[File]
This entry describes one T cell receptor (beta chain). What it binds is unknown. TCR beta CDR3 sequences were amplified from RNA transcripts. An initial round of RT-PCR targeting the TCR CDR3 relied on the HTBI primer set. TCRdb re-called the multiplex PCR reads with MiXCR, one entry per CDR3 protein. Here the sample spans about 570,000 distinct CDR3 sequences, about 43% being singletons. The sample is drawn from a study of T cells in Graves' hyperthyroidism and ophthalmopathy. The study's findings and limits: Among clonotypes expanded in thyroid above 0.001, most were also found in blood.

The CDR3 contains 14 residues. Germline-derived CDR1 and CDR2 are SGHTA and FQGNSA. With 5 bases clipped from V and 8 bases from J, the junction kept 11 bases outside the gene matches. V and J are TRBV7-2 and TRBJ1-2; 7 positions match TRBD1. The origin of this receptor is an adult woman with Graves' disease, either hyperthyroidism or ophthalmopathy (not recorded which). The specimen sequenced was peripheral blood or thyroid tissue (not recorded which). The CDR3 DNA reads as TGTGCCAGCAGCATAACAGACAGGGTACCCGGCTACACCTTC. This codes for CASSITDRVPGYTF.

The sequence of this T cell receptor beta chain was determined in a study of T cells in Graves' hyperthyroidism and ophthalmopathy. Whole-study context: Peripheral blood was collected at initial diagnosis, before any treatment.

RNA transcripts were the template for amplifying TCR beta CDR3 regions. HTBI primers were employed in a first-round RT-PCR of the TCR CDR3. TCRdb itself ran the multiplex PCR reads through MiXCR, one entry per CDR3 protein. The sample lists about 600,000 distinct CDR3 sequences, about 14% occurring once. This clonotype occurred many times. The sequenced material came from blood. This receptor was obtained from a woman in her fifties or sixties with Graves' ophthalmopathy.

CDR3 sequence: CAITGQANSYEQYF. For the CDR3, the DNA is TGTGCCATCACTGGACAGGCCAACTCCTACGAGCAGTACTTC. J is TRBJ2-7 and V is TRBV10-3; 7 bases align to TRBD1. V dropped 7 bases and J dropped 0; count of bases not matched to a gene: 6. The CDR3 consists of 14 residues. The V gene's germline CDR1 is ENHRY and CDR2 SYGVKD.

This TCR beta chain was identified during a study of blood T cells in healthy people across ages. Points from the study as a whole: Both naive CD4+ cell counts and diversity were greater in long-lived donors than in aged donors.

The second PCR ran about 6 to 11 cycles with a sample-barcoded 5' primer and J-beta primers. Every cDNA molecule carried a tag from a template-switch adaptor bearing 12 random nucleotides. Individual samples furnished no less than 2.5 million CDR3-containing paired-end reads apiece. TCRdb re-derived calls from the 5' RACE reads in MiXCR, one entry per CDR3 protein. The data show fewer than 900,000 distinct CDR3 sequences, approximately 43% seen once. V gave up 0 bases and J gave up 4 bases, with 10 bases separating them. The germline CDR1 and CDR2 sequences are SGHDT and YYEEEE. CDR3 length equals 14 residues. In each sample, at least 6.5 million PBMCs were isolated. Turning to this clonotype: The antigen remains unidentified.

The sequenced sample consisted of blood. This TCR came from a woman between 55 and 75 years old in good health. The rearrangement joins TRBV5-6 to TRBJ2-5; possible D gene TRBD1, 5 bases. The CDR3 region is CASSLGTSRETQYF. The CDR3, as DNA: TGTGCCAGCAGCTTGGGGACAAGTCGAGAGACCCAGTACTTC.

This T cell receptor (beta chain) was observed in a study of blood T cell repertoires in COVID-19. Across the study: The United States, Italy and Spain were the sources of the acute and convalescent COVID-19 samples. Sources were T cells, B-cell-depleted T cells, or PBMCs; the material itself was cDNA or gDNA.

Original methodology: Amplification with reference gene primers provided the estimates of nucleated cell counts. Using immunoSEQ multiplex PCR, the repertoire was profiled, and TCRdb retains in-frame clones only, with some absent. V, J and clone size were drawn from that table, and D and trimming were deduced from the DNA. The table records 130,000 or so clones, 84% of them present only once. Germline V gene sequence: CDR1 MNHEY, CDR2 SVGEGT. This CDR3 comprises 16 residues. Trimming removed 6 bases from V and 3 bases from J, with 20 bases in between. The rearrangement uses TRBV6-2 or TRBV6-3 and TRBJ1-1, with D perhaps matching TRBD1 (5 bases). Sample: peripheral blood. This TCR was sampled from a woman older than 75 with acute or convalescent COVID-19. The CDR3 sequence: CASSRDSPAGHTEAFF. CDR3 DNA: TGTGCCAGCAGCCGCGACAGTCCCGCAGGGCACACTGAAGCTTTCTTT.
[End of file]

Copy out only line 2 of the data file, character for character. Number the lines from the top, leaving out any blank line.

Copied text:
The CDR3 contains 14 residues. Germline-derived CDR1 and CDR2 are SGHTA and FQGNSA. With 5 bases clipped from V and 8 bases from J, the junction kept 11 bases outside the gene matches. V and J are TRBV7-2 and TRBJ1-2; 7 positions match TRBD1. The origin of this receptor is an adult woman with Graves' disease, either hyperthyroidism or ophthalmopathy (not recorded which). The specimen sequenced was peripheral blood or thyroid tissue (not recorded which). The CDR3 DNA reads as TGTGCCAGCAGCATAACAGACAGGGTACCCGGCTACACCTTC. This codes for CASSITDRVPGYTF.